Small Businesses Capitalising on Coronavirus

In the wake of the deadly Coronavirus outbreak, efforts have been made to prevent small businesses capitalising on increased demand for protective wear. 

Coronavirus is not usually fatal for humans, typically causing mild respiratory problems. However, this new strain of coronavirus initiating in China has been found to be fatal. In the past 3 weeks, more than 600 cases have been identified across China, with 17 deaths recorded so far. The outbreak has spread outside of China and has even been reported in the US. There is an outcry for global health authorities to step in and take preventative measures. 

Though health authorities are floundering, the economy is not suffering in the same way. Small businesses have spotted the direct correlation between increased outbreak and increased demand for protective gear and in some cases have used that to their advantage. 

Taobao, a Chinese online shopping website and the biggest e-commerce website in the world, have issued warnings to sellers not to use their platform to profit from the outbreak of coronavirus. Sellers on the world’s largest e-commerce website are capitalising on the sudden increased demand for protective wear. In the wake of the outbreak of the deadly coronavirus, there has been a subsequent surge in sales of protective masks and gloves, reflecting the fear of Chinese citizens. Over just two days (the 20th and 21st January) over 80 million protective masks were sold on the Taobao platform. Price hikes and resales were prevalent in these two days. For a pack of masks with a typical pre-outbreak retail price of 178 yuan (£20), the same pack was selling for 1,100 yuan (£120.91).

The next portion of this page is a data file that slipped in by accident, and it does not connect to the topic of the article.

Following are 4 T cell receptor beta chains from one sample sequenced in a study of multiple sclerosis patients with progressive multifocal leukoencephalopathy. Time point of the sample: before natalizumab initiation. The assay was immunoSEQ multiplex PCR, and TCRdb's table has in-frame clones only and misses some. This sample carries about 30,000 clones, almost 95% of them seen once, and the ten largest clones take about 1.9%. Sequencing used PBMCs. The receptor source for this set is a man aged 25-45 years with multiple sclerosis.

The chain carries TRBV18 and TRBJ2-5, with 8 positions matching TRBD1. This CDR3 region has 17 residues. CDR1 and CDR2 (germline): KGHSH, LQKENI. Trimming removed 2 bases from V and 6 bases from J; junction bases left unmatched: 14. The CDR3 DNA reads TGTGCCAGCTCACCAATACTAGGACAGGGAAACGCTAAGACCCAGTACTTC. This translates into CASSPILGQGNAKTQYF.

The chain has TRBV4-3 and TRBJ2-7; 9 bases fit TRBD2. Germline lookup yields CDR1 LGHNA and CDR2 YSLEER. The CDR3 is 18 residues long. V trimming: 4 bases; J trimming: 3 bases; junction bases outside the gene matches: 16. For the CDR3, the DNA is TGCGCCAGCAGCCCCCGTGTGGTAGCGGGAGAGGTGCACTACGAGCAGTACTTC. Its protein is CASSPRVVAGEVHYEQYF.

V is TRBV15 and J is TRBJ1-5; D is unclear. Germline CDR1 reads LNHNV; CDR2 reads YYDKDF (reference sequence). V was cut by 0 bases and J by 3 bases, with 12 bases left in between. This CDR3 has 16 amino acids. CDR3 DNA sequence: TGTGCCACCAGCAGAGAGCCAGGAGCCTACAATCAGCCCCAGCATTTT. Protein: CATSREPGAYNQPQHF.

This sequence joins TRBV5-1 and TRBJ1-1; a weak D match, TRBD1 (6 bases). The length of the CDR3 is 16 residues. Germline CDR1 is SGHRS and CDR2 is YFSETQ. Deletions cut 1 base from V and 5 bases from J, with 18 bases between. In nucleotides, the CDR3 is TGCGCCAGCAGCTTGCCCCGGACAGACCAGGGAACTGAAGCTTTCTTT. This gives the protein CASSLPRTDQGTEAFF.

However Taobao have clamped down on regulation and monitoring of their sellers in order to ensure that the masks are being sold at reasonable prices. They have even offered to partially subsidise the masks in order to secure their cost-effectiveness. They want to get the message across clearly that coronavirus is a serious disease and not something to be profited from. Taobao have also agreed to continue delivery services during the fast-approaching Chinese New Year celebrations. 

Manufacturers of rubber gloves across Asia are preparing to make changes in order to increase productivity and output to match the ever-increasing demand. Malaysia is one of the largest producers for these items, producing around two-thirds of the world’s rubber gloves item per year. They are due to produce over 150 billion pairs this year. During similar epidemics in the past, these companies saw demand increase between 10%-15%, a value which is expected to be even higher this year if the coronavirus is not contained soon. 

Other businesses have prepared preventative measures. This is most prevalent in major airlines who say that they will supply protective gear to crew and passengers on request and even allow cabin crew to wear surgical whilst performing their in-flight duties. Chinese conglomerate Tencent have announced that this will be the first year they will not hand out traditional red packets to employees to celebrate the Lunar New Year; these packets are usually distributed for good luck for the new year, but in the wake of the outbreak, it has been ruled too risky.